10 Medicinal Plants that Should be in Every Garden

Playful as kids are, accidents happen. And the accident that befallen me at 7 years old was the feeling of the hot exhaust pipe of a motorcycle kissing the skin of my leg. Grandma was around and saw it. Immediately, she took out a knife and slice the thick lower part of the aloe vera plant by the garden and rubbed the exposed end on the burn.

Looking back, I realized that it was important to have medicinal plants around the house cause you never know when you might need them. So here is a list of plants that have the highest medicinal value compared to the other million species around the world worth planting around the house.

Aloe Vera

The aloe vera grows only under the sun with well drained dry or moist soil. Although the plant tastes like turd, it’s still edible. The sap from aloe vera is extremely useful to speed up the healing and reducing the risk of infections for :

  • wounds
  • cuts
  • burns
  • eczema
  • reducing inflammation

Apart from its external use on the skin, aloe vera is also taken internally in the treatment of :

  • ulcerative colitis (drinking aloe vera juice)
  • chronic constipation
  • poor appetite
  • digestive problems

Marsh Mallow

The plant of which marshmallows are made of. The root is taken internally to treat :

  • inflammations and irritations of the urinary and respiratory mucus membranes
  • counter excess stomach acid
  • peptic ulceration
  • gastritis

Externally, the root is applied to :

  • bruises
  • sprains
  • aching muscles
  • insect bites
  • skin inflammations
  • splinters

The leaves are very edible, unlike the aloe vera. They can be added to salads, boiled, or fried. It is known to help out in the area of cystitis and frequent urination.

Great Burdock

It requires moist soil and can grow shadeless. The great burdock is the pretty famous in the area of detoxification in both Chinese and Western herbal medicine. The root is is used to treat ‘toxic overload’ that result in throat infections and skin diseases like :

  • boils
  • rashes
  • burns
  • bruises
  • herpes
  • eczema
  • acne
  • impetigo
  • ringworm
  • bites

The leaves and seeds can be crushed to poultice it to bruises, burns, ulcers and sores.

Pot Marigold

It grows in almost any type of soil condition. It has no problem with nutritionally poor, very acidic or very alkaline soils, just as long as it’s moist. Well known as a remedy for skin problems, the deep-orange flowered pot marigold variety is applied externally to :

Internally it is used to treat fevers and chronic infections.

The tea of the petals tones up circulation and, taken regularly, eases varicose veins.

Applying the crushed stems of the pot marigold to corns and warts will soon have them easily removable.

Gotu Kola

The gotu kola acts on various phases of connective tissue development and stimulates healing of :

  • ulcers
  • skin injuries
  • decreasing capillary fragility
  • stimulation of the lipids and protein necessary for healthy skin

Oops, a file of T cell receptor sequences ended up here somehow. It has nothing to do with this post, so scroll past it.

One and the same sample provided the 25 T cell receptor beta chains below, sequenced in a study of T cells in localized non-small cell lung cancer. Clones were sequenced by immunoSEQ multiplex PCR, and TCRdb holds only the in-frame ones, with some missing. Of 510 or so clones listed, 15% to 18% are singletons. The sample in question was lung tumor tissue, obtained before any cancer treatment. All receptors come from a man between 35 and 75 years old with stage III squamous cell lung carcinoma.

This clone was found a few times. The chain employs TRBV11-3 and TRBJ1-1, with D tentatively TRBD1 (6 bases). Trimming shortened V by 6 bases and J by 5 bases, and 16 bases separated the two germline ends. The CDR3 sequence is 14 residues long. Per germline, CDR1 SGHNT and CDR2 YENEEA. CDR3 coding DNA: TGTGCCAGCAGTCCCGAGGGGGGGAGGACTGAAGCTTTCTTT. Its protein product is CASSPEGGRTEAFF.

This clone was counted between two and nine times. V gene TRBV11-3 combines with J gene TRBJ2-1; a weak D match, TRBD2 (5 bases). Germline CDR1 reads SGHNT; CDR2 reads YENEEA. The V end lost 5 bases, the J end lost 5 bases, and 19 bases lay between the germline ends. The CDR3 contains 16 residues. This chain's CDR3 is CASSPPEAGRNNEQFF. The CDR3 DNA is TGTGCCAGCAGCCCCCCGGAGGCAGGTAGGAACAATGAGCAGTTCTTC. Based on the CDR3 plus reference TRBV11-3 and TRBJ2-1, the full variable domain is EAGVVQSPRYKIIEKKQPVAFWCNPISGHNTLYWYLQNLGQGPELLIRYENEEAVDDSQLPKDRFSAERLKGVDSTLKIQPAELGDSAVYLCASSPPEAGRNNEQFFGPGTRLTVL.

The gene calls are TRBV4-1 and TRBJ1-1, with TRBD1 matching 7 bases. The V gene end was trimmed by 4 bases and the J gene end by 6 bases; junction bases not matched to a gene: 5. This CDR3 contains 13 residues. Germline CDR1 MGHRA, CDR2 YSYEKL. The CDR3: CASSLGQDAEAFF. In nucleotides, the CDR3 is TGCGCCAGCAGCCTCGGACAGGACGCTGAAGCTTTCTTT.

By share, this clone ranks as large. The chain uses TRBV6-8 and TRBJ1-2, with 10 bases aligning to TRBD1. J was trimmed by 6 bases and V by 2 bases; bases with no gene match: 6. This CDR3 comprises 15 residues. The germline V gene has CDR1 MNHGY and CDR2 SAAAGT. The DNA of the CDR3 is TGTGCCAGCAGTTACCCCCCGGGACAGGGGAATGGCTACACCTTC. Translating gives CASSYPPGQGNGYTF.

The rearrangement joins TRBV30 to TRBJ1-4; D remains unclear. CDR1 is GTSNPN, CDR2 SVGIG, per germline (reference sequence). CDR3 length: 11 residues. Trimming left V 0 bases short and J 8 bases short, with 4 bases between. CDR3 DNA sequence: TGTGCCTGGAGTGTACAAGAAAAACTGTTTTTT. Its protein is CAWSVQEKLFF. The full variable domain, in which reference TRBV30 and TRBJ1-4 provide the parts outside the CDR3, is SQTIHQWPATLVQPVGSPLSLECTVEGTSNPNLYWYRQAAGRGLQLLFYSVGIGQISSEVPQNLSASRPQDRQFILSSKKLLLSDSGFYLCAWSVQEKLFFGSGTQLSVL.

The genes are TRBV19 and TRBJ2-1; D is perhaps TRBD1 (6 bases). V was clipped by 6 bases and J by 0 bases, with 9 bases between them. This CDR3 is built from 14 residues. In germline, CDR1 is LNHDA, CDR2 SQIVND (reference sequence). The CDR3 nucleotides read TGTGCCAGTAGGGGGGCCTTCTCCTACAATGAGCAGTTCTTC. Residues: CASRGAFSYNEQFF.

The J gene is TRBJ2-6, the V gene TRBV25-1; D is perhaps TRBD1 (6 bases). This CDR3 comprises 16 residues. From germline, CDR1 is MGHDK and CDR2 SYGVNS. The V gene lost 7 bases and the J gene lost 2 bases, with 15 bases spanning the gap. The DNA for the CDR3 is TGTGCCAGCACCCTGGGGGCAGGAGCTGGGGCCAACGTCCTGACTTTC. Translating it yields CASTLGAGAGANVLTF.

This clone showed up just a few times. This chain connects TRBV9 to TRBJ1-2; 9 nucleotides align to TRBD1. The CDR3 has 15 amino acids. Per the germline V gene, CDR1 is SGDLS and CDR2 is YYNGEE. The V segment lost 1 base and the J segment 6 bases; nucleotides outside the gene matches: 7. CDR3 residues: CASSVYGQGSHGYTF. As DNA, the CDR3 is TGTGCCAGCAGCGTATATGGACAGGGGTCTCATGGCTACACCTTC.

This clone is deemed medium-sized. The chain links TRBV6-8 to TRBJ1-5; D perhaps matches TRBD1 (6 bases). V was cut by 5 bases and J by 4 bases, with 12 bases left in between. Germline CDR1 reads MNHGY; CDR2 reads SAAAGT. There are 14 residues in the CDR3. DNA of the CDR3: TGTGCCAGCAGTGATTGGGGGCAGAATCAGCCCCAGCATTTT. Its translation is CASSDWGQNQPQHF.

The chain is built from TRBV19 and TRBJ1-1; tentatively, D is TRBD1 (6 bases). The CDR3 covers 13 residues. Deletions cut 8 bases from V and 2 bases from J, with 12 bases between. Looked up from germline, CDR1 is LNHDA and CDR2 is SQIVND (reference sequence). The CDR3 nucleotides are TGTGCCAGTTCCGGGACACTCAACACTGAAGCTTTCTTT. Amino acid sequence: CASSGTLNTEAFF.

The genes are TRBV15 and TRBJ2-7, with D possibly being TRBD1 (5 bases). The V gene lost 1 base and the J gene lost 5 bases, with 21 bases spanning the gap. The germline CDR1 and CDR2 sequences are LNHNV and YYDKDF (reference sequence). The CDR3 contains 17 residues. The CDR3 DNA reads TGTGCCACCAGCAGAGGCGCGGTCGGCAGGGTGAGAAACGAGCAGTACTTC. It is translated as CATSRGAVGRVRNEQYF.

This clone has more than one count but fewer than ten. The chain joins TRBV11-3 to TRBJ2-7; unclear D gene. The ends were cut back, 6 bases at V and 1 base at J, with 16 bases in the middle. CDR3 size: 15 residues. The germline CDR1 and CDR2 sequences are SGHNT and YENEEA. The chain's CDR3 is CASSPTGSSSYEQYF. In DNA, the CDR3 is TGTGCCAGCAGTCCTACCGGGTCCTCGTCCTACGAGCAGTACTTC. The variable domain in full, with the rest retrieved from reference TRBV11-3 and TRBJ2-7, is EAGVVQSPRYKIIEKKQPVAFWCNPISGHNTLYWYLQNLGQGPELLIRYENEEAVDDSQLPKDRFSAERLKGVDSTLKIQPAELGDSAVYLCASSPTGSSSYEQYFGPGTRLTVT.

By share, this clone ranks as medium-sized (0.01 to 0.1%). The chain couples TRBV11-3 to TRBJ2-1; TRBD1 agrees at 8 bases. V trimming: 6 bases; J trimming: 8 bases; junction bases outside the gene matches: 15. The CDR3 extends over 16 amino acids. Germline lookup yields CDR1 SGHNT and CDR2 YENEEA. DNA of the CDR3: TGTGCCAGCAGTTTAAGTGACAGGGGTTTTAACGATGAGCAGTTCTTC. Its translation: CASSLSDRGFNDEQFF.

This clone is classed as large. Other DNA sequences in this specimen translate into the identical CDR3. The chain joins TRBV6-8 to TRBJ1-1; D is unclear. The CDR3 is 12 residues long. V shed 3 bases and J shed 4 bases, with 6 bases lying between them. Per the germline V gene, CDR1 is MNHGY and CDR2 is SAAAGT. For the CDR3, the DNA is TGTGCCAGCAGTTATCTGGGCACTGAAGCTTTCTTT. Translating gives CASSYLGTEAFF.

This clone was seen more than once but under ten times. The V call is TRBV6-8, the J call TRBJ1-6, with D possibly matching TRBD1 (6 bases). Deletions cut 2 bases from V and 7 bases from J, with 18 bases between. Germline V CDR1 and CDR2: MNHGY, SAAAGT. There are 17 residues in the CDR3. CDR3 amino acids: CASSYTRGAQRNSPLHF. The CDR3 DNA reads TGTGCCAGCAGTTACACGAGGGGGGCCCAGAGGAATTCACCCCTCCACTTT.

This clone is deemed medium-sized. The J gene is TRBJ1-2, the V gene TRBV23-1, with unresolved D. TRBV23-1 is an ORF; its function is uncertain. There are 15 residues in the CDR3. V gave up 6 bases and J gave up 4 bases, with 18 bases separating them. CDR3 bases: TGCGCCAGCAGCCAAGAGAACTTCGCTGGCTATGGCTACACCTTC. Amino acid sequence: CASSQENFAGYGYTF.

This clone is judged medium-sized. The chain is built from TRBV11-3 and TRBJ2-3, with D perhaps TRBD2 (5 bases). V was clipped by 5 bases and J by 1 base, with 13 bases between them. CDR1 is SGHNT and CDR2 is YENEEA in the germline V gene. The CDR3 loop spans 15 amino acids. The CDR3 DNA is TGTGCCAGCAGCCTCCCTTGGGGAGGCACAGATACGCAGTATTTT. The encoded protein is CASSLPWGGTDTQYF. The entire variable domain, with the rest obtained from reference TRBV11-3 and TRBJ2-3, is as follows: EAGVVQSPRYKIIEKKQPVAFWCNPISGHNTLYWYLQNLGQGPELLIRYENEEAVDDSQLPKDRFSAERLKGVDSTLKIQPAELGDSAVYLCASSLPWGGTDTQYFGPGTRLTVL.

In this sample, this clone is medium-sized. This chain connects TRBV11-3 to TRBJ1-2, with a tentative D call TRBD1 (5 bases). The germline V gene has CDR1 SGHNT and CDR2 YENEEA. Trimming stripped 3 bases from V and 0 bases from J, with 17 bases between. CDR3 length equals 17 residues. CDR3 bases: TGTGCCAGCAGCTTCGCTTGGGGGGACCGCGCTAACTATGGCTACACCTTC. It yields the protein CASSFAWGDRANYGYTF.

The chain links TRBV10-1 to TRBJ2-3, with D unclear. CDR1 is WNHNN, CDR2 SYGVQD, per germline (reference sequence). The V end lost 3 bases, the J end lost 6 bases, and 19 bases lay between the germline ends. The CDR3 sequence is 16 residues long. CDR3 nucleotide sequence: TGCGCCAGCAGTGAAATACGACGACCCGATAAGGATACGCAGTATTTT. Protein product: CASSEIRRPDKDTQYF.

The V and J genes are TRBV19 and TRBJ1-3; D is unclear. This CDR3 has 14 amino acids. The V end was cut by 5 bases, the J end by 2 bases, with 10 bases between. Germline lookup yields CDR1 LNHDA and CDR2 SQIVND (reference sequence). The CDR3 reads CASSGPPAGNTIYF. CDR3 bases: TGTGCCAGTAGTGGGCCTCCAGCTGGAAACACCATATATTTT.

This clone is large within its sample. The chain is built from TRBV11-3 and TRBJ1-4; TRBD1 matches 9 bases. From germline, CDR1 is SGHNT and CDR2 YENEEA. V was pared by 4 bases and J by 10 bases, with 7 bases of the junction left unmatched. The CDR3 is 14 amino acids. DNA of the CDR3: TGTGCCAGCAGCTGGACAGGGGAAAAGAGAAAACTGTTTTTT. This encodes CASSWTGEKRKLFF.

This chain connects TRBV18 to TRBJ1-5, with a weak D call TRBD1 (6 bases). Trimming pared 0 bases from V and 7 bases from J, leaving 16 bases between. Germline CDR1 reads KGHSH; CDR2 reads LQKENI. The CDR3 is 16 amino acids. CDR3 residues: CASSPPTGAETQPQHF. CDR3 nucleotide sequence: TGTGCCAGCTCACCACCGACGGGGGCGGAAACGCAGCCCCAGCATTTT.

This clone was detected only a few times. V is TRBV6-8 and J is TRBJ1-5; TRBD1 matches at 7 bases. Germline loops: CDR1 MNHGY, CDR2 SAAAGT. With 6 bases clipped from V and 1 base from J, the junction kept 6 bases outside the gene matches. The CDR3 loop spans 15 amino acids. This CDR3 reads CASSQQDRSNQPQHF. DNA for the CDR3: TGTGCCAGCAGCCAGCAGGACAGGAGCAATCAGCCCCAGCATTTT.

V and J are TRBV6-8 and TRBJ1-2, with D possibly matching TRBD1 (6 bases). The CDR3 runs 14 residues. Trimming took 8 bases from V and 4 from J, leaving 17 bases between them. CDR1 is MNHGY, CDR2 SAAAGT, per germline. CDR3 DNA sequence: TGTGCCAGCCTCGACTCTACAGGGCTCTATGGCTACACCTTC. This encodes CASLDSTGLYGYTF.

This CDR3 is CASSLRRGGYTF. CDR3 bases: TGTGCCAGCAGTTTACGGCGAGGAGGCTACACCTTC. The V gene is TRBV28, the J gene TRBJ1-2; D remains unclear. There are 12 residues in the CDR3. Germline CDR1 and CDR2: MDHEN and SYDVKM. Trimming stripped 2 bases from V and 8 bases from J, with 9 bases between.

Leaves are thought to maintain youthfulness. Crushed leaves are poulticed to treat open sores. The gotu kola can also be used to :

  • treat leprosy
  • revitalize the brain and nervous system
  • increase attention span and concentration
  • treat venous insufficiency

Chamomile

With a sweet, crisp, fruity and herbaceous fragrance, has long been used medicinally as a remedy for problems regarding the digestive system. It has a soothing and calming effect in the area of aromatherapy, used to end stress and aid in sleep. The entire herb is used to treat common aches like toothache, earache, shoulder pain and neuralgia.

Globe Artichoke

A bitter tasting plant that requires a lot of sun, the cardoon has become important as a medicinal herb in recent years following the discovery of cynarin. The cardoon leaves, best harvested before flowering, helps to :

  • improve liver and gall bladder function
  • stimulate the secretion of digestive juices
  • lower blood cholesterol levels
  • treat chronic liver and gall bladder diseases
  • jaundice
  • hepatitis
  • asteriosclerosis
  • early stages of late-onset diabetes

Chinese Yam

A type of yam that can be eaten raw, the chinese yam can be easily grown, succeeding in fertile, well drained soil in a sunny position. It is sweet and soothing to the stomach, spleen and has a tonic effect on the lungs and kidneys. It is used internally to treat :

  • tiredness
  • weight loss
  • loss of appetite
  • poor digestion
  • chronic diarrhea
  • asthma
  • dry coughs
  • uncontrollable urination
  • diabetes
  • emotional instability

Externally, it is applied to :

The leaf, on the other hand, is used to treat snakebites and scorpion stings.

Echinacea

One of the world’s most important medicinal herbs, the echinacea has the capacity to raise the body’s resistance to bacterial and viral infections by stimulating the immune system. It also has antibiotic properties that helps relieve allergies. Basically, the roots are beneficial in the treatment of sores, wounds and burns. It was once used by the Native Americans as an application for insect bites, stings and snakebites. The echinacea grows on any well drained soil, as long as it gets sunlight.

Siberian Ginseng

The siberian ginseng has a wide range of health benefits, mostly as a powerful tonic herb that maintains good health. Its medicinal properties are used for :

  • menopausal problems
  • geriatric debility
  • physical and mental stress
  • treat bone marrow suppression caused by chemotherapy or radiation
  • angina
  • hypercholesterolemia and neurasthenia with headache
  • insomnia
  • poor appetite
  • increasing endurance
  • memory improvement
  • anti-inflammatory purposes
  • immunogenic purposes
  • chemoprotective purposes
  • radiological protection

Source: www.herbs-info.com

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